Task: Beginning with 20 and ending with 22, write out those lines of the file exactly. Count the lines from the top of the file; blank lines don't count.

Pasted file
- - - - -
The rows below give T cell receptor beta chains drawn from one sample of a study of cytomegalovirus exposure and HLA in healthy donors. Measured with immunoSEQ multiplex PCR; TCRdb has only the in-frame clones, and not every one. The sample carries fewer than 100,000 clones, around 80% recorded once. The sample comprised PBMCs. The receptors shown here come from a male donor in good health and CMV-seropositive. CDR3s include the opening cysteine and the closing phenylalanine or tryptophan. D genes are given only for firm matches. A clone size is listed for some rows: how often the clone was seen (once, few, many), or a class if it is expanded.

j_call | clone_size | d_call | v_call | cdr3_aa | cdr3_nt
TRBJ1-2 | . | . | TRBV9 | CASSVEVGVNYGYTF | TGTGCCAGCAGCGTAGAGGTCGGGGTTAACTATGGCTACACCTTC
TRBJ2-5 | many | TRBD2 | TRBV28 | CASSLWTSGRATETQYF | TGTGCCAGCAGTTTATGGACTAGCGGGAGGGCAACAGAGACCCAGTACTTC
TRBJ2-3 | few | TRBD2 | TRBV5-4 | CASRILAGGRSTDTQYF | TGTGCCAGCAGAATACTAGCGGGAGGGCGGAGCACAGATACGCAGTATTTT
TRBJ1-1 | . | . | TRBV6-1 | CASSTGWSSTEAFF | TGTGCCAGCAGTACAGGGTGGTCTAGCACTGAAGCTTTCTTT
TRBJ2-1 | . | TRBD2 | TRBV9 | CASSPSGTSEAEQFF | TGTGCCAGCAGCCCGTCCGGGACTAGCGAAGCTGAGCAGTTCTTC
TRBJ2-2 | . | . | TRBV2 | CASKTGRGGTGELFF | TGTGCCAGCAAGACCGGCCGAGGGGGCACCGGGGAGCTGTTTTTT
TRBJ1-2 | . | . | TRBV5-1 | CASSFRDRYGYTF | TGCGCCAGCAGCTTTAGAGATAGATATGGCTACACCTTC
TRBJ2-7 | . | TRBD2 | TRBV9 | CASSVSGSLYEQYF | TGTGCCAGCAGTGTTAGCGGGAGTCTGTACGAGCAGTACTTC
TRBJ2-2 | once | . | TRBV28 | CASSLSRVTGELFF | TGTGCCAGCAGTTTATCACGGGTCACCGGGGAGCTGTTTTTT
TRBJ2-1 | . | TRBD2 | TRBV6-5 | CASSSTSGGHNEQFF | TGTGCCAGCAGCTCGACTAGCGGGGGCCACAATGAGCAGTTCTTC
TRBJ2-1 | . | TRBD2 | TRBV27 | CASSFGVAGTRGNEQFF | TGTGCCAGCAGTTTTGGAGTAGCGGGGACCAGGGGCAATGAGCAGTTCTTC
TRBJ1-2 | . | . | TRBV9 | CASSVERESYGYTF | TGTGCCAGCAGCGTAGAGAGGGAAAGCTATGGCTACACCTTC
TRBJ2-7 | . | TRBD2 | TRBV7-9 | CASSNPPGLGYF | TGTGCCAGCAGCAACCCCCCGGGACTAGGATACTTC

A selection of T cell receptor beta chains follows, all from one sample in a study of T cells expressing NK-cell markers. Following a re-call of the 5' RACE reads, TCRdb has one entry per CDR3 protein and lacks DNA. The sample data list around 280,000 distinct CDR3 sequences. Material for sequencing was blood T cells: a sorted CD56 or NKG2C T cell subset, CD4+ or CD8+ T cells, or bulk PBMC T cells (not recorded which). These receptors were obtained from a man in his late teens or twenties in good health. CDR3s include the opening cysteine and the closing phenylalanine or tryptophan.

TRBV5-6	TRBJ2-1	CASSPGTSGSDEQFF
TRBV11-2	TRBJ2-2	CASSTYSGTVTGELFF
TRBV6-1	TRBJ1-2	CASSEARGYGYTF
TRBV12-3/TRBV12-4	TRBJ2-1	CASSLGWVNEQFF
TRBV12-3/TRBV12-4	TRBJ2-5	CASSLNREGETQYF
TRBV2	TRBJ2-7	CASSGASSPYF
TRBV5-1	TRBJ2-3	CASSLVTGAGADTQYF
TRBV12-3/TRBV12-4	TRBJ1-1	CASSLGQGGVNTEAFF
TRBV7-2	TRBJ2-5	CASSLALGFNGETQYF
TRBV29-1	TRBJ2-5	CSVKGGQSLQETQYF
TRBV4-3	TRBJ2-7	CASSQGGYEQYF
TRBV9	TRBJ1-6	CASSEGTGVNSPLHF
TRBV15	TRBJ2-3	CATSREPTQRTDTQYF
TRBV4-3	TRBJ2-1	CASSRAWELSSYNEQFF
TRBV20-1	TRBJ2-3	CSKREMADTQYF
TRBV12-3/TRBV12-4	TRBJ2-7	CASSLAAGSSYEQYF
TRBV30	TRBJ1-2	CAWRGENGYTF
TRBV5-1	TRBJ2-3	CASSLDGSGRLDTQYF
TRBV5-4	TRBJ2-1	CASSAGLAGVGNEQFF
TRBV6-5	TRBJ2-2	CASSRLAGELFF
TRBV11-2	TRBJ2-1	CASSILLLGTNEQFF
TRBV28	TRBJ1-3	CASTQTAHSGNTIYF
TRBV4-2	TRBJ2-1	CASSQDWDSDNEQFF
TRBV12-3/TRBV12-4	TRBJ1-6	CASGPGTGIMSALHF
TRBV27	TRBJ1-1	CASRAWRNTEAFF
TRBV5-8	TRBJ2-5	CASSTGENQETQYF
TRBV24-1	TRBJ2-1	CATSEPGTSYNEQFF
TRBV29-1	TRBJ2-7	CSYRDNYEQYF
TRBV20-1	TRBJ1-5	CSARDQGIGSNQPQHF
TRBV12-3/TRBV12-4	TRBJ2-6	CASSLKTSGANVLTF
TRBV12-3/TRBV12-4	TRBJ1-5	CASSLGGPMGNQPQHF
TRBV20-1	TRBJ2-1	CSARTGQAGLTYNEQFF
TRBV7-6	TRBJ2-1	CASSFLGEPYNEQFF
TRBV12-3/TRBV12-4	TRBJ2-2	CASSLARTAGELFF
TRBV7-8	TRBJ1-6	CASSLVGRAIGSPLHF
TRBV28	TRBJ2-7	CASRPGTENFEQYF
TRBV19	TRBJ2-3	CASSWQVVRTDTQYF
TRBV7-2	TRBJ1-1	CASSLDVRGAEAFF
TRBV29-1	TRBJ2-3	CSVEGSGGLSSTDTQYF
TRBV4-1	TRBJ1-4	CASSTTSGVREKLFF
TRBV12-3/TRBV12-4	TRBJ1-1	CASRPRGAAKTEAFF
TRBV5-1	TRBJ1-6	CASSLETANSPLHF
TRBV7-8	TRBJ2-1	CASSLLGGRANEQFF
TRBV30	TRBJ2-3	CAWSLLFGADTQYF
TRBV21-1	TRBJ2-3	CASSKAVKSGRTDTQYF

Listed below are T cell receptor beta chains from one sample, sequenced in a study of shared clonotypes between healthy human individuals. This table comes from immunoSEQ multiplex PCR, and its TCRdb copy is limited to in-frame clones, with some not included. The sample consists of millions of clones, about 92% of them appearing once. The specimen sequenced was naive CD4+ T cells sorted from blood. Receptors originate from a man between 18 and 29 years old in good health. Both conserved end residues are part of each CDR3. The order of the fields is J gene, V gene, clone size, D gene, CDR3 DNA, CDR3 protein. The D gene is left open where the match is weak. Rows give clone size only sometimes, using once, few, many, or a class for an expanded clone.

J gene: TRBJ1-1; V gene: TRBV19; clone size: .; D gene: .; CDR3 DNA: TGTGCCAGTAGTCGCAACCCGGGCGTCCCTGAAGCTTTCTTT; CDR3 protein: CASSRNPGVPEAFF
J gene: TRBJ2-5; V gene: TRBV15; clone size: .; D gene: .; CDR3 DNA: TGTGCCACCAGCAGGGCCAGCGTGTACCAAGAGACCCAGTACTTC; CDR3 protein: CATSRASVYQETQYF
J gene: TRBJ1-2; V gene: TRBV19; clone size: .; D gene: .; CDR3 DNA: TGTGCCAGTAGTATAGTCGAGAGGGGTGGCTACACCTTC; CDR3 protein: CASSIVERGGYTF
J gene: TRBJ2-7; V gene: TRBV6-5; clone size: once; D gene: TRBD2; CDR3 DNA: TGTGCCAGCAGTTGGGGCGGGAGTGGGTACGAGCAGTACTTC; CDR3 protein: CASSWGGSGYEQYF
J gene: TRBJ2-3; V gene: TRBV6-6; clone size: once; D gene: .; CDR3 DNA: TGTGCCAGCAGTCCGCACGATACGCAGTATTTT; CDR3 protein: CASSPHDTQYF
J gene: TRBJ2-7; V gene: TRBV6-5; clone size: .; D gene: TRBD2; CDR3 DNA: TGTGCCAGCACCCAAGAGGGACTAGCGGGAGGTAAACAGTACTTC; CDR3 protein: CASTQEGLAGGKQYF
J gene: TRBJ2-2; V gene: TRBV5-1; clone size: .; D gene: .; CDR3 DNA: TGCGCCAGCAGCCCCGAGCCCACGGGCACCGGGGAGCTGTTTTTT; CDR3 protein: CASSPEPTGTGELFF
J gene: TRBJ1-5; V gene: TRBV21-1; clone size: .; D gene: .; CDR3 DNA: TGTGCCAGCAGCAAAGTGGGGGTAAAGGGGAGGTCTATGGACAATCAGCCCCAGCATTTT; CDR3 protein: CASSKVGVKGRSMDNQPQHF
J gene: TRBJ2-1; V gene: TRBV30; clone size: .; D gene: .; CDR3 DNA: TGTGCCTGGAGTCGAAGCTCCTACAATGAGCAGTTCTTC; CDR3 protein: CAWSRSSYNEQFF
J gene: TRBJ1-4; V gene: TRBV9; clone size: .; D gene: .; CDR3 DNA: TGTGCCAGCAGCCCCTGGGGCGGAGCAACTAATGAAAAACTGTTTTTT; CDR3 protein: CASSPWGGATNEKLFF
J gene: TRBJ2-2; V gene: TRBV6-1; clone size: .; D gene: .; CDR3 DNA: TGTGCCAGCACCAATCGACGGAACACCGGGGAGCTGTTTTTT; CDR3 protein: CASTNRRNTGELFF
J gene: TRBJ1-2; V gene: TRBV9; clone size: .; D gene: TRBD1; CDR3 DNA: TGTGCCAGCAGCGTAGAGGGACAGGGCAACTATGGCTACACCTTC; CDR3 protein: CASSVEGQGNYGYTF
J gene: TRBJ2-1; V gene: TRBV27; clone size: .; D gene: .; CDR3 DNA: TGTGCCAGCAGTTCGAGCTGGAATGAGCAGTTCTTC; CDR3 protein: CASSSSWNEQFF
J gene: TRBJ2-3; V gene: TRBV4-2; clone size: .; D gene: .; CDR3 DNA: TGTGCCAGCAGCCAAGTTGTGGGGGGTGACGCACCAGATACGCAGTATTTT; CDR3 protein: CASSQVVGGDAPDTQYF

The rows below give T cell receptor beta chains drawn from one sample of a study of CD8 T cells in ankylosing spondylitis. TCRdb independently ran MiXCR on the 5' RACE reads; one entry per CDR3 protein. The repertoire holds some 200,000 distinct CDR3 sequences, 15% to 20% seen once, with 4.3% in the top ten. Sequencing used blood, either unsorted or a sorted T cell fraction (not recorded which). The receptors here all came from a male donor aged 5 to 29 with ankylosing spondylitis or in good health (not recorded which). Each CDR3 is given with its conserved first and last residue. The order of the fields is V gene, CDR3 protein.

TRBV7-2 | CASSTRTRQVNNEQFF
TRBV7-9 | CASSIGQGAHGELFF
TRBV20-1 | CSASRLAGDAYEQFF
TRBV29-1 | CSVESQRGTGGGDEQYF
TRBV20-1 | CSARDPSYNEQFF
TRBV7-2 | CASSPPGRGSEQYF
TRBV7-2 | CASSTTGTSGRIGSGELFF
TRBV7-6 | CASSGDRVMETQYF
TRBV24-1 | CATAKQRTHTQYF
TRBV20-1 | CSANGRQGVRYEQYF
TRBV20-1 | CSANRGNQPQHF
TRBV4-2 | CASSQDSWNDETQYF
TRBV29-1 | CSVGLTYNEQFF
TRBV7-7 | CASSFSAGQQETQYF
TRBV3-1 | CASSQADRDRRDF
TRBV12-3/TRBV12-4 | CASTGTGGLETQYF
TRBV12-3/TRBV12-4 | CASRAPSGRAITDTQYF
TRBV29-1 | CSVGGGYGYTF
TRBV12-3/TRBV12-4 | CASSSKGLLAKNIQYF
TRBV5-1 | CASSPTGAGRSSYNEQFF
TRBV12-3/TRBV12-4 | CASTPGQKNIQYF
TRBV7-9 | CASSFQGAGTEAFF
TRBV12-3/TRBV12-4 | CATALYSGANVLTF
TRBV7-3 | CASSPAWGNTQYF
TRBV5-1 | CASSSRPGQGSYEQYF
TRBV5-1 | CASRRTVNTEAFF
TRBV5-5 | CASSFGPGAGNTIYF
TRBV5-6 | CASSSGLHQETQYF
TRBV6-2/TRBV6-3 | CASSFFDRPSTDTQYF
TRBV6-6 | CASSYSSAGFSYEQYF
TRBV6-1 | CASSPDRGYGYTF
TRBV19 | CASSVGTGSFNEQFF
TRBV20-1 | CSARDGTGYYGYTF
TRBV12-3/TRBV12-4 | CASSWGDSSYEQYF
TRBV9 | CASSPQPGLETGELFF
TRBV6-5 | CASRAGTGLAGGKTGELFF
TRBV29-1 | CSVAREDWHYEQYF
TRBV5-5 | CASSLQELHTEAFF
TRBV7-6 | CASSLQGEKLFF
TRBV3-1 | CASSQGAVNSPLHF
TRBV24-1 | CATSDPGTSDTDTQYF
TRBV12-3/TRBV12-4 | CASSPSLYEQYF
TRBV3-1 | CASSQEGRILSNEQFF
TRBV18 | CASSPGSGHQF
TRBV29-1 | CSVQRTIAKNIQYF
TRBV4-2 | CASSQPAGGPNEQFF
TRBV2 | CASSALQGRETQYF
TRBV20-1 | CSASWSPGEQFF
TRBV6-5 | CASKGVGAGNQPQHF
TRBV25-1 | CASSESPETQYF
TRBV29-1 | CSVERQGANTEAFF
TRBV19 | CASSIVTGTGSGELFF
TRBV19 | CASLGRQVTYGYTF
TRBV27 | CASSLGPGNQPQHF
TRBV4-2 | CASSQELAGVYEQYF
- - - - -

TRBV12-3/TRBV12-4	TRBJ2-1	CASSLGWVNEQFF
TRBV12-3/TRBV12-4	TRBJ2-5	CASSLNREGETQYF
TRBV2	TRBJ2-7	CASSGASSPYF